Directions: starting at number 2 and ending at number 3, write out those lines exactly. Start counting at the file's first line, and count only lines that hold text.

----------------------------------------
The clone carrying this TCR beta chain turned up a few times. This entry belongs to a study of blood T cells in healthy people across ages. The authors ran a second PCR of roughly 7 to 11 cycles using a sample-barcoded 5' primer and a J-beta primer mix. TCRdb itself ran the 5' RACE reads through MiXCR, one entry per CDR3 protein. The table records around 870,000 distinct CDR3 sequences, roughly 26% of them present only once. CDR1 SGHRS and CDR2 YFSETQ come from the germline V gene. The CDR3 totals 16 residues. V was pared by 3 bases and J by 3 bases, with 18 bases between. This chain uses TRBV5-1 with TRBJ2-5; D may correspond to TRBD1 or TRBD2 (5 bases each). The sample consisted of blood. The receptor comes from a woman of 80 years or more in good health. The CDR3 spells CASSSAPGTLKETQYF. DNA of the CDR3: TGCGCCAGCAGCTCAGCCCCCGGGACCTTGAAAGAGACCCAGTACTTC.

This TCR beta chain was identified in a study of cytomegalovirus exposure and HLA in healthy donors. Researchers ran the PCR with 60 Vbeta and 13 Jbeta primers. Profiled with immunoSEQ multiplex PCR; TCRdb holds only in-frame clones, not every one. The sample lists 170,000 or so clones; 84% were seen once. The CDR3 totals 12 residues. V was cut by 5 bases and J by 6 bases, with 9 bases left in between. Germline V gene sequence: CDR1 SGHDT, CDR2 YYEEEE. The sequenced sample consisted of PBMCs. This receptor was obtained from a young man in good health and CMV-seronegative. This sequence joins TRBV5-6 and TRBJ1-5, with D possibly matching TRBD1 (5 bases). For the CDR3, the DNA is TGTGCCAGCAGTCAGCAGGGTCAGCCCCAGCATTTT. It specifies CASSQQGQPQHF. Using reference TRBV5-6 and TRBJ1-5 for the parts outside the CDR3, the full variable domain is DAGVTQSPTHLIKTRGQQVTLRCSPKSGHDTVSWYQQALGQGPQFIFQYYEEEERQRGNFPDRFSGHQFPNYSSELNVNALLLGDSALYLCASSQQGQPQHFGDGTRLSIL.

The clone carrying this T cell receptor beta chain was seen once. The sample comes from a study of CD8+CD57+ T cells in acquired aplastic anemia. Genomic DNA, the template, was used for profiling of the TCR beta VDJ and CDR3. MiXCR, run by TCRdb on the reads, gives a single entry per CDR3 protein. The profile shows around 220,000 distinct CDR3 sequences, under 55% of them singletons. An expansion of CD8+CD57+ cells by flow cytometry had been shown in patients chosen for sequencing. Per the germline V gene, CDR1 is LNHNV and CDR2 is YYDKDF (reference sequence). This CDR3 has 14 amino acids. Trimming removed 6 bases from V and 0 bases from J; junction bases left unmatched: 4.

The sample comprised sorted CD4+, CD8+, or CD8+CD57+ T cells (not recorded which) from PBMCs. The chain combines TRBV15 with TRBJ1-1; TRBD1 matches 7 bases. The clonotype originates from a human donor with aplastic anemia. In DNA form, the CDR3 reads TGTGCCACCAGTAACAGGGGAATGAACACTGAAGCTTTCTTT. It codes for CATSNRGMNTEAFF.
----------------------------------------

This TCR beta chain was identified in a study of cytomegalovirus exposure and HLA in healthy donors. Researchers ran the PCR with 60 Vbeta and 13 Jbeta primers. Profiled with immunoSEQ multiplex PCR; TCRdb holds only in-frame clones, not every one. The sample lists 170,000 or so clones; 84% were seen once. The CDR3 totals 12 residues. V was cut by 5 bases and J by 6 bases, with 9 bases left in between. Germline V gene sequence: CDR1 SGHDT, CDR2 YYEEEE. The sequenced sample consisted of PBMCs. This receptor was obtained from a young man in good health and CMV-seronegative. This sequence joins TRBV5-6 and TRBJ1-5, with D possibly matching TRBD1 (5 bases). For the CDR3, the DNA is TGTGCCAGCAGTCAGCAGGGTCAGCCCCAGCATTTT. It specifies CASSQQGQPQHF. Using reference TRBV5-6 and TRBJ1-5 for the parts outside the CDR3, the full variable domain is DAGVTQSPTHLIKTRGQQVTLRCSPKSGHDTVSWYQQALGQGPQFIFQYYEEEERQRGNFPDRFSGHQFPNYSSELNVNALLLGDSALYLCASSQQGQPQHFGDGTRLSIL.

The clone carrying this T cell receptor beta chain was seen once. The sample comes from a study of CD8+CD57+ T cells in acquired aplastic anemia. Genomic DNA, the template, was used for profiling of the TCR beta VDJ and CDR3. MiXCR, run by TCRdb on the reads, gives a single entry per CDR3 protein. The profile shows around 220,000 distinct CDR3 sequences, under 55% of them singletons. An expansion of CD8+CD57+ cells by flow cytometry had been shown in patients chosen for sequencing. Per the germline V gene, CDR1 is LNHNV and CDR2 is YYDKDF (reference sequence). This CDR3 has 14 amino acids. Trimming removed 6 bases from V and 0 bases from J; junction bases left unmatched: 4.